Book Review: Rust Belt Boy: Stories of an American Childhood by Paul Hertneky
“Like tempered steel, the locals have been made sharper and stronger through extreme stress.” Paul Hertneky, in his memoir, Rust Belt Boy: Stories of an American Childhood begins at the end, locating us in current-day Ambridge, Pennsylvania, a town on the western outskirts of Pittsburgh. He brings us to this place to take us back in time, showing us how this small industrial town grew from a tiny outpost. Living in the rust belt, in “a border town between the Northeast and Midwest,” Hertneky’s parents, children of immigrants, met, married, and built their life in shadows of industry and manufacturing. Ambridge, we find out, was named after the American Bridge Company, and its residents identify as “Bridgers.”
Peppered with reportage-like segments and historical accounts mixed with personal narrative, Hertneky places himself both within Ambridge and outside it, using place as the thread that holds his narrative together. In Hertneky’s writing, not only does a sense of place matter, a sense of this particular place matters to the story that unfolds there. “The sidewalks of Ambridge in the 1960s were jammed with pedestrians running their weekly errands. And, on most evenings, Merchant Street, lined with shops, bars, and restaurants, gleaming with shiny cars and neon signs, drew families that walked arm-in-arm as they might in Naples or Athens.” The Ambridge of Hertneky’s youth teems with civic life, church life, family, and possibility not yet tamped down by the shadow of the large manufacturing plants. Ambridge is also characterized by the many immigrant groups that make up its hardworking population, from all over Eastern Europe as well as Italy and Germany. Neighborhoods come to take on the character of these homelands, becoming little enclaves. The town itself reveres certain things collectively, church, family and football chief among them, bringing cohesion to the many ethnicities.
The book’s structure strikes a balance between essay collection and memoir. Beginning and ending with the frame of current-day Ambridge, and in between moving back in time to the young adult Hertneky working shifts at one of the manufacturing plants, the book then moves even deeper back into history, both of the town and of his family. From this vantage point, Hertneky presents a more linear trajectory of childhood, college, first jobs and loves, towards present day. Each essay functions both as a stand-alone unit and part of a larger narrative that lends itself to a linear reading. At times Rust Belt Boy covers and retraces familiar ground, and although there is repetition, it’s easier to follow his emotional threads by reading it as memoir or narrative arc from start to finish.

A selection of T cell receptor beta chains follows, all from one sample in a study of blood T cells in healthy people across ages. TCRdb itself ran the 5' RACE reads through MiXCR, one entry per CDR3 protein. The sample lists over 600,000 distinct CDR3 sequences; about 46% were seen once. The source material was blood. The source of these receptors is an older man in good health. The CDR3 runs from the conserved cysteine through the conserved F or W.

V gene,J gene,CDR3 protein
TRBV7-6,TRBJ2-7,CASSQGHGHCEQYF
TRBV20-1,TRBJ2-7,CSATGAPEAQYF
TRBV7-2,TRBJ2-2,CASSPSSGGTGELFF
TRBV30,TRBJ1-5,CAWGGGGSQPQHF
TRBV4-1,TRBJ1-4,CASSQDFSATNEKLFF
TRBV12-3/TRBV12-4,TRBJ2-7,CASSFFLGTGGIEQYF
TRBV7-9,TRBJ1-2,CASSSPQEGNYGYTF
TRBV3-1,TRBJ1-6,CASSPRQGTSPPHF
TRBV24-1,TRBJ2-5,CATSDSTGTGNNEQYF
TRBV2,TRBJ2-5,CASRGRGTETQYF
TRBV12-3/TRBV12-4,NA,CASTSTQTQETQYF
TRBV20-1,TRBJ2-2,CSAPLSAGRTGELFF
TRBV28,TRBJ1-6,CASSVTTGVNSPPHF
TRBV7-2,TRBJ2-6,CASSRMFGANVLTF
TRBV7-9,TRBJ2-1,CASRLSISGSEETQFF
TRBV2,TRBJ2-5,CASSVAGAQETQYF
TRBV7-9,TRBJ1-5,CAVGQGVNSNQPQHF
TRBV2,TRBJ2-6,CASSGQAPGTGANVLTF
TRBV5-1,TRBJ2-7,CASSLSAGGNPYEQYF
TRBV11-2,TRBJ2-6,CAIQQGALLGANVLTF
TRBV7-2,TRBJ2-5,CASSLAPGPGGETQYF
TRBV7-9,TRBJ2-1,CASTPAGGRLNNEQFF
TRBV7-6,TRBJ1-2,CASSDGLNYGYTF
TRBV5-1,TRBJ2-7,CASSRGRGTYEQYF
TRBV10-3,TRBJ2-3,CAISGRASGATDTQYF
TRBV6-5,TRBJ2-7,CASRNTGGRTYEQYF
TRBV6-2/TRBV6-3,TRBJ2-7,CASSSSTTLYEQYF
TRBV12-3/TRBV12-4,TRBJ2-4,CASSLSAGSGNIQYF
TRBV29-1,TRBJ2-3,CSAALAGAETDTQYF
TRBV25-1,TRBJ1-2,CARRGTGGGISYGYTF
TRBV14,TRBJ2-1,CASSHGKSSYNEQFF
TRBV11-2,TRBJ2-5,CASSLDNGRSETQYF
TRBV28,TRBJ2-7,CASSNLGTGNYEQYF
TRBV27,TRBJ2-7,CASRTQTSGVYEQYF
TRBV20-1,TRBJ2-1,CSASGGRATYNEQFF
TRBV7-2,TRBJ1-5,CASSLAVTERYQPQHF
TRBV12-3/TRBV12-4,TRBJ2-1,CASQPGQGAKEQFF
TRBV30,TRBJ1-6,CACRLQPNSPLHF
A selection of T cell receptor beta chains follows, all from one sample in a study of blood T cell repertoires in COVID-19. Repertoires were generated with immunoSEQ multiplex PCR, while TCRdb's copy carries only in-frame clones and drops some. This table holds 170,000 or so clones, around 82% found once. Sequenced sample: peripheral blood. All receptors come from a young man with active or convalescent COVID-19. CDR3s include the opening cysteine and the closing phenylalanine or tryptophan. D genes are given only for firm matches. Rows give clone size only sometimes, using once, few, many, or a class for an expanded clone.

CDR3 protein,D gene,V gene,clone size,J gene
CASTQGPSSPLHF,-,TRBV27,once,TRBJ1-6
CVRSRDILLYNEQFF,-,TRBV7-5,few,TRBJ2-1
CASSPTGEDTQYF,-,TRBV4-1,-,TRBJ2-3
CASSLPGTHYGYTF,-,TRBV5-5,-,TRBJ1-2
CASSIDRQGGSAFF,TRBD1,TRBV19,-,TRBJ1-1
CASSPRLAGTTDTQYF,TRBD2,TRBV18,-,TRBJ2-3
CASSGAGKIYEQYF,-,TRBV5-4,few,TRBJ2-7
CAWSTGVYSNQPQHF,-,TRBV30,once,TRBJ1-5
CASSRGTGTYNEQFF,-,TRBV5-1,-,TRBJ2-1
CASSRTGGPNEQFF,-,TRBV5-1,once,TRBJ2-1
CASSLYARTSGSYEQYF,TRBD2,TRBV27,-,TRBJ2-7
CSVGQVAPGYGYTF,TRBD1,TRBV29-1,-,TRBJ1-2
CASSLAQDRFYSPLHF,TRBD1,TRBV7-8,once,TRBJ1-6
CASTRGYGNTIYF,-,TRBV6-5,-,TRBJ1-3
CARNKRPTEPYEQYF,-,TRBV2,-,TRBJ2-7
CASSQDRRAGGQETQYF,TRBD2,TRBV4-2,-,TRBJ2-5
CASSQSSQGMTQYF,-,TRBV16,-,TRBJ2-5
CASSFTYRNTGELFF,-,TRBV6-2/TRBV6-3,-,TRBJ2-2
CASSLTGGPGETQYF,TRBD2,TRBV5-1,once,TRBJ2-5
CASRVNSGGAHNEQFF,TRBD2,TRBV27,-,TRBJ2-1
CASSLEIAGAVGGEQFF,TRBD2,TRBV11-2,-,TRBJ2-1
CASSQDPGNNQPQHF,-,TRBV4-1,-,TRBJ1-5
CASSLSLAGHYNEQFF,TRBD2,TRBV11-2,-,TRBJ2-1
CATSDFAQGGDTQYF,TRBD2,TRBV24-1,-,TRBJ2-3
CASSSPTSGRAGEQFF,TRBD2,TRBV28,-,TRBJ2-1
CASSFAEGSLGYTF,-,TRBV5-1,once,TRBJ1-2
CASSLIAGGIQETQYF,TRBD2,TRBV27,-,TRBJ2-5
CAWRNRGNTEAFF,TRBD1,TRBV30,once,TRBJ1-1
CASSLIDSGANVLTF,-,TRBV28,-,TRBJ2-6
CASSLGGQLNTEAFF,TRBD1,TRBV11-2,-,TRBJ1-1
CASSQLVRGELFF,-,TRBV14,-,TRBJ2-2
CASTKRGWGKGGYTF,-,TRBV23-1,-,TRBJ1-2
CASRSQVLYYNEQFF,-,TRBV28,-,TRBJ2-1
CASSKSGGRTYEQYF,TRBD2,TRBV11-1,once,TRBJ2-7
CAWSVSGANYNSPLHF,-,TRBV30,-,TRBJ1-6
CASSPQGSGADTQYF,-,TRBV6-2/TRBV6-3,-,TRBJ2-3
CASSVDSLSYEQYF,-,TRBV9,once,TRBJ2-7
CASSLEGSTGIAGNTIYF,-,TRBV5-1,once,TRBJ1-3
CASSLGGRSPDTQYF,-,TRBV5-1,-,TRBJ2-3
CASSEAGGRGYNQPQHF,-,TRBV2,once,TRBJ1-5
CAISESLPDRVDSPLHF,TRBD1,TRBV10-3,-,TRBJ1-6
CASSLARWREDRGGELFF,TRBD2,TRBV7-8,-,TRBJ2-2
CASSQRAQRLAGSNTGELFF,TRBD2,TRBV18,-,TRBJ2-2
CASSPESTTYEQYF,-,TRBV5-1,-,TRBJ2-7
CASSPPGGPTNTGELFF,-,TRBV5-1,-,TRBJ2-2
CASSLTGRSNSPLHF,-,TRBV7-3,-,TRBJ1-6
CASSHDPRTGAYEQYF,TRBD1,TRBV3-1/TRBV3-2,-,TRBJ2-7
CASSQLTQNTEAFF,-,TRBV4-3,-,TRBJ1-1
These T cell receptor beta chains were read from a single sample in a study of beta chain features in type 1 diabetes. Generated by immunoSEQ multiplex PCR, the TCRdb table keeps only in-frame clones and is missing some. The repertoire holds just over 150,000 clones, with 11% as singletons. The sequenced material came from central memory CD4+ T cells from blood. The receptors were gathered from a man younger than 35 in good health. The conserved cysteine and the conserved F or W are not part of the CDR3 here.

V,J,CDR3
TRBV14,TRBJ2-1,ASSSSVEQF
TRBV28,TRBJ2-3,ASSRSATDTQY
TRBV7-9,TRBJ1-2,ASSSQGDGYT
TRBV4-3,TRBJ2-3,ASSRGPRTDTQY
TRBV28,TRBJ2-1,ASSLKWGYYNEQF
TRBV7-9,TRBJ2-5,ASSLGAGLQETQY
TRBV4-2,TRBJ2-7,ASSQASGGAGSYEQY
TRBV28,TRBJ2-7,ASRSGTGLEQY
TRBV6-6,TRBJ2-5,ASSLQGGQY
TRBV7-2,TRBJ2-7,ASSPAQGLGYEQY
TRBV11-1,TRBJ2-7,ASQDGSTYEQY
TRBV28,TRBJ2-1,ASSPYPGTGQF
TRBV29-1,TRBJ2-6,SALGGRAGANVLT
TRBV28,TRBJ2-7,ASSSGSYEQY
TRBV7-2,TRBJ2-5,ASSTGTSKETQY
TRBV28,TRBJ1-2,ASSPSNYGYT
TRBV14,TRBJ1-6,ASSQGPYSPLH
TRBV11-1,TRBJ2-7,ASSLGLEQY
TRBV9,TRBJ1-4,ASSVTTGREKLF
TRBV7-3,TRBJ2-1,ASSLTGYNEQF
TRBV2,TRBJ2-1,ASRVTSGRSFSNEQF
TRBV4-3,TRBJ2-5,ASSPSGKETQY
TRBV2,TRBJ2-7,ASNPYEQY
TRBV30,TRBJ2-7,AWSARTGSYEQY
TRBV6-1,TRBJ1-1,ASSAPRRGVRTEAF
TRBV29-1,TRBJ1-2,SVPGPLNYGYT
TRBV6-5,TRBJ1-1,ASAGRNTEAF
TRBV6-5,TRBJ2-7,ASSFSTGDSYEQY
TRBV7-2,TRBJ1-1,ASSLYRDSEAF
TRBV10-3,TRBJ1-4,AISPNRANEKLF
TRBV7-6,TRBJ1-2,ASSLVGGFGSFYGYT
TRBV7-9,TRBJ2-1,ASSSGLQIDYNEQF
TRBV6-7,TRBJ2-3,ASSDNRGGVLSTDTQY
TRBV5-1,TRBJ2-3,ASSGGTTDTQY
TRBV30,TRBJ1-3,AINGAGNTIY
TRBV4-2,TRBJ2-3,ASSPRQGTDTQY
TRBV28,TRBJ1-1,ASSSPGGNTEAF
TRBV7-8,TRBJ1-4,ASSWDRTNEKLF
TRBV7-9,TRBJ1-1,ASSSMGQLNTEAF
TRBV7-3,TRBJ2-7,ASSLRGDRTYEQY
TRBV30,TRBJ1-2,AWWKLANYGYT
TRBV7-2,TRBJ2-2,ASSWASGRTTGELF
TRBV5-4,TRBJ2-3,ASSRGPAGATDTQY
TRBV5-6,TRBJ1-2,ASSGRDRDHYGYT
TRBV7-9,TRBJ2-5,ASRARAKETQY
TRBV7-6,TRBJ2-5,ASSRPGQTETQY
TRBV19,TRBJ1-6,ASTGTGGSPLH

Parts of the book that stand out as particularly evocative writing include Hertneky’s writing about the smells and tastes of Ambridge’s traditional foods. In describing the delight of eating pierogi cooked by volunteers at his Catholic elementary school, Hertneky writes, “With my fork I cut the firm potato pillow in half, exposing the fine filling” while also ordering extra kraut from the grandmother’s wielding spoons.
Though many of his Baby Boomer childhood memories read idyllic, there are two things that tug on Hertneky’s narration. The first is the impending and then actual collapse of industry in Ambridge. The second is Hertneky’s own wanderlust. While he feels the ties to home and family acutely, much of what Hertneky writes about circles around the need to leave Ambridge. Even the pull to stay near his high school love is not enough to fasten Hertneky to his hometown, or even the Pittsburgh region. By the end, we witness his escape: “I packed everything I owned into the Civic and hit the road,” Hertneky writes of his younger self.
Even as Hertneky physically leaves Ambridge, he feels its imprint on him—from the shoes he wears that he finds out of step with the fashion in Cambridge, Massachusetts, where he first travels, to the accent he takes from the town in which he grew up. The latter never leaves him. Hertneky paints a vivid picture in the early chapters that come to fruition late in the book as the revelation that he will always be “a son’s attachment.” We see his view of Ambridge from a local’s perspective, with the clarity that only distance can clarify.
Renèe K. Nicholson is the author of Roundabout Directions to Lincoln Center, and her work has appeared in Poets & Writers, The Superstition Review, Moon City Review, The Gettysburg Review, and many other publications. She is an assistant professor in the Multidisciplinary Studies Program at West Virginia University, with discipline specialties in creative writing and dance. Renèe was the 2011 Emerging Writer-in-Residence at Penn State Altoona and is Assistant to the Director of the West Virginia Writer’s Workshop.